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  • Published 20101207
  • ISBN: 9781921656187
  • Extent: 264 pp
  • Paperback (234 x 153mm), eBook

WALKING ON TRAIN tracks is unnatural. The distance between the wooden sleepers is just longer than a normal footstep, so you have to look down constantly to make sure you don′t stumble. Staring along the railway line is disorienting, almost sickening. When you look up at the clouds, they seem to be moving inwards towards a fixed point on the horizon. The eye has become accustomed to the railway track, and struggles for a moment to adjust to the rest of the world.

The dog snuffled through the undergrowth, a wild look in her eye. I called her to heel but as usual she ignored me. I had let her off the leash on this section of track, as there were no sheep on the surrounding properties. She had almost been shot by a neighbour last week for spooking his lambs. If she had mauled one, I would have let him do it. I was only looking after her for friends who had gone overseas, and I hadn′t realised she was untrained. She was a stupid mutt and would strain at the leash, her tongue lolling out as she slowly strangled herself. When I let her loose she would disappear, and it irritated me to call after her all the time.

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The Orcanauts

The drylanders call me White Gladis, the devil fish of Gibraltar. Since the war began, my pod and I have sunk three of their vessels and damaged a hundred more. We have yet to devour any of the invaders, but we will. Only last week a foolish drylander tacked his yacht away from the coast to avoid our territory. Our sentries spotted him, alone upon the waves. I gripped the rudder of his boat between my teeth and forced him to change direction towards the calves. I have been training them in battle tactics. The human tried to wrench back control of his vessel. Knowing his puny hands were on the wheel, I tugged the rudder violently, causing him to lose his grip and stagger. He almost fell over the side.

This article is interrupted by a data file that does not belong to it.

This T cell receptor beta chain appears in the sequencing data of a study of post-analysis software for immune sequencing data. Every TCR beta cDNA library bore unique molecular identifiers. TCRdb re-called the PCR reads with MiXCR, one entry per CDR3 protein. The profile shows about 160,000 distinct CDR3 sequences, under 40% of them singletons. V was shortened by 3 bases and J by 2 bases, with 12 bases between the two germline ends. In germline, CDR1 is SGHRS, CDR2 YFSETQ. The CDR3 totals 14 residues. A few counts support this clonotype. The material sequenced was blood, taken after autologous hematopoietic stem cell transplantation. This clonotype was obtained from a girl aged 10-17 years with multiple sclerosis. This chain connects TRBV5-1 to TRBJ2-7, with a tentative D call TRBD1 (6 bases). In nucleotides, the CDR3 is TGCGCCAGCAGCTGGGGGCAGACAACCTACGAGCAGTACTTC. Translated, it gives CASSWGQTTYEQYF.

Terrified, he collected himself and switched on the engine. This enraged me further. I commanded the first strike team of calves to ram the hull. Their snouts were unable to penetrate the fibreglass. Under full engine power and aided by the wind, the drylander fled towards the shallows. We let him go, singing to him of empires fallen, as a warning.

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